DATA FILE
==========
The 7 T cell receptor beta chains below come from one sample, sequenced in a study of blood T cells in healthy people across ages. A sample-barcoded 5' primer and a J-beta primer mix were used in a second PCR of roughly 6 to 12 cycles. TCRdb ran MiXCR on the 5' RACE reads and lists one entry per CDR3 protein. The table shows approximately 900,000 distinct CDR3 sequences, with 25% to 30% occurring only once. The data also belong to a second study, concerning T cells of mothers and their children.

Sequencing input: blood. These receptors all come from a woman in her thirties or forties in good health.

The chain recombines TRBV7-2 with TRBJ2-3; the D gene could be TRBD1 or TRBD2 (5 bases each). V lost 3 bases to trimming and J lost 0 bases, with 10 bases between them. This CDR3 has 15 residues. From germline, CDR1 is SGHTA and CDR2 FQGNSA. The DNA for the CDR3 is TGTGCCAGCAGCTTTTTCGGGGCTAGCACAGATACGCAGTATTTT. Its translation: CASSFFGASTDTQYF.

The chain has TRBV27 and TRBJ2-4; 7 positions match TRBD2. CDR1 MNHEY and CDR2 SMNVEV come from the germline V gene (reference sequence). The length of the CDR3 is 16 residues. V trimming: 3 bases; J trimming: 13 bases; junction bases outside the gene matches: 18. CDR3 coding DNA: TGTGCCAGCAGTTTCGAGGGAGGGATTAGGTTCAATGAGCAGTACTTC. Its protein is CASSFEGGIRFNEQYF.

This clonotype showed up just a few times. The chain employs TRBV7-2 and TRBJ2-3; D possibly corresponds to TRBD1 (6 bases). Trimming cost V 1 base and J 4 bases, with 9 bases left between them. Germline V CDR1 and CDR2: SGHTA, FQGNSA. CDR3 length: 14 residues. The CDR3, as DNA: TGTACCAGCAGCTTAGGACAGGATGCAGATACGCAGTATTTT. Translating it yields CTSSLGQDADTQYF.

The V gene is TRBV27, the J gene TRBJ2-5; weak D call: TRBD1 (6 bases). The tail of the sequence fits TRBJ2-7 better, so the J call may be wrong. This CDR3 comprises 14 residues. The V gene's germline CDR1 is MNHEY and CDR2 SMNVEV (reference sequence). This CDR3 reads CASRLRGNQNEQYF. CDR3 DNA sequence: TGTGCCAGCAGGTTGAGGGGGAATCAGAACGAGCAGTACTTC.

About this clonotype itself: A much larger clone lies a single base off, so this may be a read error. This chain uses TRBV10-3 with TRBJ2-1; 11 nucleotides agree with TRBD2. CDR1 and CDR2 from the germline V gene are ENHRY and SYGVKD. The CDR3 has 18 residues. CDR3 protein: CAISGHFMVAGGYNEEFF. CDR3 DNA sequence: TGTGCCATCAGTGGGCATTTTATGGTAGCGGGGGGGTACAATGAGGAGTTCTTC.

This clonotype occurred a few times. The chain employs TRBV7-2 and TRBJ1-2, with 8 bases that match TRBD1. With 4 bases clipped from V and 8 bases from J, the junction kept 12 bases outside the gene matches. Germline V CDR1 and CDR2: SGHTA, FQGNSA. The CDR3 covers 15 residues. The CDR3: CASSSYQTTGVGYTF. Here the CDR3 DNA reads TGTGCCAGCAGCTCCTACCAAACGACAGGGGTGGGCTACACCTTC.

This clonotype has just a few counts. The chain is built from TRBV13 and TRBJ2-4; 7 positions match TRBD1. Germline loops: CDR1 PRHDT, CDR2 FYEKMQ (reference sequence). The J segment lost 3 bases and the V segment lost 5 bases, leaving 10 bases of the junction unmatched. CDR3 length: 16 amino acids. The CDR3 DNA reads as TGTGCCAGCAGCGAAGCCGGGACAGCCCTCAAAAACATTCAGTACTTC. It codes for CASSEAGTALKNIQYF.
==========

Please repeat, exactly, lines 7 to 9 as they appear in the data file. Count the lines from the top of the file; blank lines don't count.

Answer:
About this clonotype itself: A much larger clone lies a single base off, so this may be a read error. This chain uses TRBV10-3 with TRBJ2-1; 11 nucleotides agree with TRBD2. CDR1 and CDR2 from the germline V gene are ENHRY and SYGVKD. The CDR3 has 18 residues. CDR3 protein: CAISGHFMVAGGYNEEFF. CDR3 DNA sequence: TGTGCCATCAGTGGGCATTTTATGGTAGCGGGGGGGTACAATGAGGAGTTCTTC.

This clonotype occurred a few times. The chain employs TRBV7-2 and TRBJ1-2, with 8 bases that match TRBD1. With 4 bases clipped from V and 8 bases from J, the junction kept 12 bases outside the gene matches. Germline V CDR1 and CDR2: SGHTA, FQGNSA. The CDR3 covers 15 residues. The CDR3: CASSSYQTTGVGYTF. Here the CDR3 DNA reads TGTGCCAGCAGCTCCTACCAAACGACAGGGGTGGGCTACACCTTC.

This clonotype has just a few counts. The chain is built from TRBV13 and TRBJ2-4; 7 positions match TRBD1. Germline loops: CDR1 PRHDT, CDR2 FYEKMQ (reference sequence). The J segment lost 3 bases and the V segment lost 5 bases, leaving 10 bases of the junction unmatched. CDR3 length: 16 amino acids. The CDR3 DNA reads as TGTGCCAGCAGCGAAGCCGGGACAGCCCTCAAAAACATTCAGTACTTC. It codes for CASSEAGTALKNIQYF.